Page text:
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Appendix A:

"Wild-Leg Voltage"

Most rotary phase converters produce 3-wire Delta Power. The "wild leg" on a phase converter is usually defined by measuring the three voltages to ground (neutral) rather than line-to-line.

 In Figure 9, the L1 and L2 points on the triangle represent the single-phase line and T3 is the Generated Leg. The ground symbol shows the single-phase neutral (N).

The dotted lines show the distance through the rotary windings from each leg to Neutral (N).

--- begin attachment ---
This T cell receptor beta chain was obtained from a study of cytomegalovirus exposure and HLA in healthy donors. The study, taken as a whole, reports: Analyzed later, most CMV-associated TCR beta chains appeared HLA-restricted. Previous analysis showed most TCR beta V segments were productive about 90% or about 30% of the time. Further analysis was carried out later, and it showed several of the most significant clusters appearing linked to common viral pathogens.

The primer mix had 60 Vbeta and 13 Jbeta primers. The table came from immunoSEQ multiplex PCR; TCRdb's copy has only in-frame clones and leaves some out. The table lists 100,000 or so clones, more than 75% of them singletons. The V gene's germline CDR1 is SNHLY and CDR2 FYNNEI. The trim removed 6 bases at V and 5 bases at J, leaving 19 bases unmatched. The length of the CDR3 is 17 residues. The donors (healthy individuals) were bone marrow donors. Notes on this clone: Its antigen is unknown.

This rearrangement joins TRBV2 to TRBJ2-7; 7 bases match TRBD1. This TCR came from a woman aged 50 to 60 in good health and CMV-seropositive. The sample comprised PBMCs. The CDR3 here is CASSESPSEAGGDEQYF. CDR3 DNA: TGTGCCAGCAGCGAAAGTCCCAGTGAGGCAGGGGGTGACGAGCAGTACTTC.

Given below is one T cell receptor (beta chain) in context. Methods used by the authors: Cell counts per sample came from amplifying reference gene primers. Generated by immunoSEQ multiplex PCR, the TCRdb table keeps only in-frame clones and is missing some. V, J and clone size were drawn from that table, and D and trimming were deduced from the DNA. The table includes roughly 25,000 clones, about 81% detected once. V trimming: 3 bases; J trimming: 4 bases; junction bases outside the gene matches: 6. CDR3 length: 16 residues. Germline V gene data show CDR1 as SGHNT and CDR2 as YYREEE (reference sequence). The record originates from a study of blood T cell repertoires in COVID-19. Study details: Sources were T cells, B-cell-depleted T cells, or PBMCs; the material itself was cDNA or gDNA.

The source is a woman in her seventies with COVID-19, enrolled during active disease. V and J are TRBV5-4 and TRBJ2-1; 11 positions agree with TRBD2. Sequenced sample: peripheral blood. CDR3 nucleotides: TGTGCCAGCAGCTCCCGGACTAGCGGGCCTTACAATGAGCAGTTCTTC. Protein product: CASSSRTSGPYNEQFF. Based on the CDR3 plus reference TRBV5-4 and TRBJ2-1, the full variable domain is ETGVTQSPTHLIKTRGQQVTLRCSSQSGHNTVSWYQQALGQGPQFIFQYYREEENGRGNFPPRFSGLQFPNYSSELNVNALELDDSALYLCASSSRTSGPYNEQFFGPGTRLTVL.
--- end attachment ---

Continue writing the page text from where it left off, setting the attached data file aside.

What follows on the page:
When you look at the path the T3 voltage takes to get to neutral, it is obvious that the "wild leg" is not really wild at all. It is simply electrically farther from T3 to the neutral point, and the distance through the winding simply increases the voltage reading by a factor of 1.73.

Remember that the system neutral is never connected to the rotary windings, and the 3-phase load does not recognize line-to-Neutral voltages.

The T3-to-Neutral voltage is useful for identifying T3 among a bundle of wires, but do not use it to determine whether voltages are balanced. Imbalance is only gauged by line-to-line voltage measurements.

Figure 9--Delta rotary

phase relationships, Line to Neutral